The present manuscript summarizes the findings of a project funded for five years in 2013-2018 by the European Research Council (ERC): Scattering and Absorption of ElectroMagnetic waves in ParticuLate media (SAEMPL, ERC Advanced Grant). SAEMPL succeeded in meeting its three main goals: first, novel numerical Monte Carlo methods were derived for multiple scattering by discrete random media of densely-packed particles16,17,18; second, novel experimental instrumentation was developed and constructed for controlled laboratory measurements of validation samples in levitation15; third, the numerical and experimental methods were applied to interpret astronomical observations19,20.
In what follows, protocols for utilizing the experimental scattering pipeline for measurements, the corresponding computational pipeline, as well as the application pipelines are described in detail. The computational pipeline consists of software for asymptotically exact computations in the case of finite systems of particles (Superposition T-Matrix Method STMM21 and Volume Integral Equation Method VIEM22) and approximate computations for asymptotically infinite discrete random media of particles using multiple scattering methods (SIRIS23,24, Radiative Transfer with Coherent Backscattering RT-CB8,9, and Radiative Transfer with Reciprocal Transactions R2T2 16,17,18). The experimental pipeline encompasses the preparation, storage, and utilization of the samples, their levitation in the measurement volume, and performing the actual scattering measurement across the range of scattering angles with varying polarizer configurations. The application pipeline concerns the utilization of the computational and experimental pipelines in order to interpret astronomical observations or experimental measurements.
1. Light scattering measurement
- Setting up the scatterometer for measurement (Figure 2)
- To begin, set up the scatterometer by turning on the light source, photo-multiplier tubes (PMTs), and amplifiers. Allow the system to stabilize for 30 min.
- Align and center the incident beam with pinholes. Two pinholes are attached at pre-measured points on the rotating breadboard, 180° apart and at the same radius. Center the beam on the first pinhole and adjust its angle such that the light also enters through the second pinhole.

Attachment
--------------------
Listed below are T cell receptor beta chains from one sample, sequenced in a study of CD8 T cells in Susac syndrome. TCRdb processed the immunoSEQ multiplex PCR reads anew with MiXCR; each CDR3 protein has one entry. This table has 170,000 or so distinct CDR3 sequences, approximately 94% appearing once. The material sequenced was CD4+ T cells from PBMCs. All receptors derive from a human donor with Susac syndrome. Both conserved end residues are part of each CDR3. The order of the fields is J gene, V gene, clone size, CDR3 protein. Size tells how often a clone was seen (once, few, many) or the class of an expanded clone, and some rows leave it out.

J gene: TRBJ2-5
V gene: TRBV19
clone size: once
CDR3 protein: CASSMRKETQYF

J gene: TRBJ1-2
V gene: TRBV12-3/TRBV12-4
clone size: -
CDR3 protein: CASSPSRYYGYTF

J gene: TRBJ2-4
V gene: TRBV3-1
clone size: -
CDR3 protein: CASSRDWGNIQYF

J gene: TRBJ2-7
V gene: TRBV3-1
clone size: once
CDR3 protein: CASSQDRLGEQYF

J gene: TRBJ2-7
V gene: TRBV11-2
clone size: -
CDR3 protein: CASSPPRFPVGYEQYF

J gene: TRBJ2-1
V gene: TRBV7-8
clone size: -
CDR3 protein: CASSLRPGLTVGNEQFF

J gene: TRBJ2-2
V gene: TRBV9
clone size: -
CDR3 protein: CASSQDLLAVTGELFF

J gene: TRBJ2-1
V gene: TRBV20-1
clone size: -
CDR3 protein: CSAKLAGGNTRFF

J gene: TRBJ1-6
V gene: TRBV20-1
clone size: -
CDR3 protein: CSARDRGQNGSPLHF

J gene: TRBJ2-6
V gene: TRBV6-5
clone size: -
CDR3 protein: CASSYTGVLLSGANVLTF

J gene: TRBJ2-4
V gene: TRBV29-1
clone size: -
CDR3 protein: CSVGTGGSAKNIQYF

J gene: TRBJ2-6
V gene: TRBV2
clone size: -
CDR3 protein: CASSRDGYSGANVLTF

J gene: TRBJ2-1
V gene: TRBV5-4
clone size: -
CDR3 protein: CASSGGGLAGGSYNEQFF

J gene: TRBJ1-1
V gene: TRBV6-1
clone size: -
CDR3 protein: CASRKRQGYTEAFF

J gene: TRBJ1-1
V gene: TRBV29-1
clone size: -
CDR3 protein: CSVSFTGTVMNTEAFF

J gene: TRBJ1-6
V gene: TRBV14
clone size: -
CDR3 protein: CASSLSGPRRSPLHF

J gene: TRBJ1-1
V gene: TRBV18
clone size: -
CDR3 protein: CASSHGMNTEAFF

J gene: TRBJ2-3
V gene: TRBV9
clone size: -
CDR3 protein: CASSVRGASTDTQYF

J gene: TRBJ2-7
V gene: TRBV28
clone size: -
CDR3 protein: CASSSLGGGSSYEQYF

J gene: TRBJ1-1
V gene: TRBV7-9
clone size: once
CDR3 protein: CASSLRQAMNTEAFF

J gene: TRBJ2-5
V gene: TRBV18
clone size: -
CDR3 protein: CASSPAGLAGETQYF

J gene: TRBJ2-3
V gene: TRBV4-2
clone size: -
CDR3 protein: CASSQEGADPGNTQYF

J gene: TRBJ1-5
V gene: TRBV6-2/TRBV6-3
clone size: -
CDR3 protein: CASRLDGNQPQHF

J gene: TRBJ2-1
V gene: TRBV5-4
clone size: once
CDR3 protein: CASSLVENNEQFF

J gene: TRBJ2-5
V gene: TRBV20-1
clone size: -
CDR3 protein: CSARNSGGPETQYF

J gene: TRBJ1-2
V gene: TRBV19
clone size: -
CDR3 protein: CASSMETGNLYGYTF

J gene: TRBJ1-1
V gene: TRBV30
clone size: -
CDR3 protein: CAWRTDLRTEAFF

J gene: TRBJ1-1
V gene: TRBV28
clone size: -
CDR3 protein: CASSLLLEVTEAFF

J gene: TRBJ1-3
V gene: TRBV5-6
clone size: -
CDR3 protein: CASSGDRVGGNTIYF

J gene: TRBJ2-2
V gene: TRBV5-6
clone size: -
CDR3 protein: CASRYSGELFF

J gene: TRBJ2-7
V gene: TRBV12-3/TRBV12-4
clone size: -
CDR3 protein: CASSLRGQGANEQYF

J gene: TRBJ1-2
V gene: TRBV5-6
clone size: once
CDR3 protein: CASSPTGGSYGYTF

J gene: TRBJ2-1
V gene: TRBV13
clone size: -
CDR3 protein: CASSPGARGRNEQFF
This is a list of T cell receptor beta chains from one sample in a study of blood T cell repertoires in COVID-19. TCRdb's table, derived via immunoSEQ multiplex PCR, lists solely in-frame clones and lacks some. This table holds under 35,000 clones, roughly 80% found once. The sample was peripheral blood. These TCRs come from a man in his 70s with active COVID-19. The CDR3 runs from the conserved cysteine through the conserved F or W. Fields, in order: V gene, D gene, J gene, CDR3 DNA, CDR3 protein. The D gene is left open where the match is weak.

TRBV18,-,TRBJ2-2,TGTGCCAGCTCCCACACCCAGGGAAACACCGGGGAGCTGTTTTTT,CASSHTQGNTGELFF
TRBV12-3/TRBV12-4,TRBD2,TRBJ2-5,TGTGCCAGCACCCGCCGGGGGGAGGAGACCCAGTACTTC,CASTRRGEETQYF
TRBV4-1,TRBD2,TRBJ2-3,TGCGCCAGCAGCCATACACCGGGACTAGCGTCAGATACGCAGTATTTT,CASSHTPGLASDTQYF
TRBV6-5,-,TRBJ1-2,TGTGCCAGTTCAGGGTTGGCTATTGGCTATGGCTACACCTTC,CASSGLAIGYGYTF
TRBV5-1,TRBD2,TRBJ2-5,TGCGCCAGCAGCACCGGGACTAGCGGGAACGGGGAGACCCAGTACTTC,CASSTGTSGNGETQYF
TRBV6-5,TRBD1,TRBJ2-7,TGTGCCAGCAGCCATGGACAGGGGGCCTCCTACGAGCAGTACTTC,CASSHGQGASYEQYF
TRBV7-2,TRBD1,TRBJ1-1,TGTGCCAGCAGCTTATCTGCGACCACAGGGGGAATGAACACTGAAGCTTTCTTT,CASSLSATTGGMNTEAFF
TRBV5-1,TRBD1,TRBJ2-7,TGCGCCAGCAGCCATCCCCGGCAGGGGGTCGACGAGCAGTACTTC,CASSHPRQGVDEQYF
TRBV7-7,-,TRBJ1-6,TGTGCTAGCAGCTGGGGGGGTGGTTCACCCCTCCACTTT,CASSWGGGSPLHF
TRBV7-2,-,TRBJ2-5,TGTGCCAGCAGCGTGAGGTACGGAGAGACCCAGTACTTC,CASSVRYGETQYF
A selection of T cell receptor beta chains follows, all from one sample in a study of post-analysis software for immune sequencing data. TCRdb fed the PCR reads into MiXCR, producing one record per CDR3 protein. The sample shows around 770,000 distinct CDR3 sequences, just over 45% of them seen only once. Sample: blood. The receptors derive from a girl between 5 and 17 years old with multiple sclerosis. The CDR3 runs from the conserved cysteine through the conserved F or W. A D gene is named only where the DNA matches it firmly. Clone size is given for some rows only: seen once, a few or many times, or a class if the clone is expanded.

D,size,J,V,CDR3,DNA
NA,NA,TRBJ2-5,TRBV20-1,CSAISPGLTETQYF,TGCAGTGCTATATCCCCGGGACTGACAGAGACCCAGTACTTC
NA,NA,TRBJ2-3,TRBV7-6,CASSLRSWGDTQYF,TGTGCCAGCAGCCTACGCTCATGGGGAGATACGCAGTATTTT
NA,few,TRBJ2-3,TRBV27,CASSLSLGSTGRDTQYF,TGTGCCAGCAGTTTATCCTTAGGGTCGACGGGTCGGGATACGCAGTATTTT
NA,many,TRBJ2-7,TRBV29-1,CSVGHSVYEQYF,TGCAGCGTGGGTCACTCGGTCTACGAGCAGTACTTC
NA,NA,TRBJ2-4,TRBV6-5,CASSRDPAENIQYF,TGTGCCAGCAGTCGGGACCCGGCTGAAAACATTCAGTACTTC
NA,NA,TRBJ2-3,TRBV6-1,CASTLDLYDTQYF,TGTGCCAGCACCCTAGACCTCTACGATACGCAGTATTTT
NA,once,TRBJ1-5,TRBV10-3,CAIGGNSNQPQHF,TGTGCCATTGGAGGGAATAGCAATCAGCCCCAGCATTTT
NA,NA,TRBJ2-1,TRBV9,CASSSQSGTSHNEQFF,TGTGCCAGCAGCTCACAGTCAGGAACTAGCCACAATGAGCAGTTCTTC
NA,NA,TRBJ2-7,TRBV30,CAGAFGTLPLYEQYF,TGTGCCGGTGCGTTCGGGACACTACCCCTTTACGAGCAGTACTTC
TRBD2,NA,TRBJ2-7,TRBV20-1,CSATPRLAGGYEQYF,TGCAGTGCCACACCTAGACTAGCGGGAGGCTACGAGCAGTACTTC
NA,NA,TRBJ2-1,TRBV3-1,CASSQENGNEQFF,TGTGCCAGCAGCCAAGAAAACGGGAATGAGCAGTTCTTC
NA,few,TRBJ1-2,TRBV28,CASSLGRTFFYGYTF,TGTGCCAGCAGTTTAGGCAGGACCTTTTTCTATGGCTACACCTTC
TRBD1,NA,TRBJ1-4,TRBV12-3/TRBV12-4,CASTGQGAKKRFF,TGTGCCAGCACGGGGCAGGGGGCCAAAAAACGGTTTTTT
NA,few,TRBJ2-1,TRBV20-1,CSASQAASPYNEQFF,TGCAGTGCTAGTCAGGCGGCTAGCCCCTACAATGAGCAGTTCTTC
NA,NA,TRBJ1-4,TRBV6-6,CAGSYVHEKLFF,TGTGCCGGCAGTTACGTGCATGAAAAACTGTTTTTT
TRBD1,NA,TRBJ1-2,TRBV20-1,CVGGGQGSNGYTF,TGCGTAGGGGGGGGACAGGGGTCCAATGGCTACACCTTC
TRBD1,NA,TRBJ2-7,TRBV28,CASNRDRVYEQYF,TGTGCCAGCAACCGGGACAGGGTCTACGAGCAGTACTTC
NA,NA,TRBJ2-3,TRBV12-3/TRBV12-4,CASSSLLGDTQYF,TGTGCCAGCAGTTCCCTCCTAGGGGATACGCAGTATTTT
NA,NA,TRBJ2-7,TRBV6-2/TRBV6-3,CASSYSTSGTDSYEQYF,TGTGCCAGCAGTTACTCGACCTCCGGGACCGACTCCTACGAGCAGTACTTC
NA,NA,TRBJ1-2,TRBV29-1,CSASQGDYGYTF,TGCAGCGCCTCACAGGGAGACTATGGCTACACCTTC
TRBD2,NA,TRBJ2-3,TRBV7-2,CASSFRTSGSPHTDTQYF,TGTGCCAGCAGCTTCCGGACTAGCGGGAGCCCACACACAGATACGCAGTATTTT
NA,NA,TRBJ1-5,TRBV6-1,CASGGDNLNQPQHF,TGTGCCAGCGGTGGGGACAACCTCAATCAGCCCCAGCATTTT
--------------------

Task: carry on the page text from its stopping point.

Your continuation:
- Setting up the acoustic sample levitator
- Next, set up the acoustic sample levitator by inserting the microphone in the center of the levitator and running the calibration script.
- Calibrate the phased array acoustic levitator by measuring the acoustic pressure for each array element in the intended levitation spot as a function of the driving voltage. Use this calibration to compensate for differences between the array channels. Position the calibration microphone by centering its shadow both in the beam and in a perpendicular beam created with two mirrors.
- Calculate the driving parameters for the array that create an asymmetric acoustic trap and supply them to the signal generation electronics. This is accomplished by minimizing the Gor’kov potential25 and aligning the pressure gradients in the levitation spot.
- Then, make a measurement sweep with an empty levitator. The sweep reveals any signals generated by ambient light, reflections from the surroundings, or electrical noises.
- Sample handling, insertion, and measurement
- Once set up, use an acoustically transparent mesh spoon to inject the sample into the acoustic levitator.
- Using a video camera and high-magnification optics, inspect the orientation and the stability of the sample before and after the scattering measurements.
- The strength and asymmetry of the acoustic trap are optimized for maximum sample stability. Consequently, acoustic power is set as low as possible.
- If the sample is asymmetric, rotate it around the vertical axis to gain information about its shape. Perform the rotation by slowly changing the alignment of the acoustic trap. While imaging, apply additional illumination to improve the image quality.
- Next, close the measurement chamber to block out external light.
- Using the computer interface, select the orientation of the sample, as well as the angular resolution and range of the measurement. The incoming and the scattered light are filtered by linear polarizers, which are motorized.
- Run the automated measurement sweep. This will measure four points for each angle with polarizer orientations of (horizontal, horizontal), (horizontal, vertical), (vertical, vertical), and (vertical, horizontal).
- Repeat each sweep three times to eliminate outliers. For asymmetric samples, repeat the measurement at different sample orientations.
- Recover the sample after the measurement by switching off the acoustic field and letting the sample fall on the acoustically transparent fabric. Then, execute another measurement sweep with empty levitator to detect any possible drifting due to the ambient light conditions.
- When finished, save the data. Analyze the data to calculate Mueller matrix elements for each angle through linear combination of intensities at different polarizations1
2. Modeling the mm-sized densely-packed spherical media consisting of spherical particles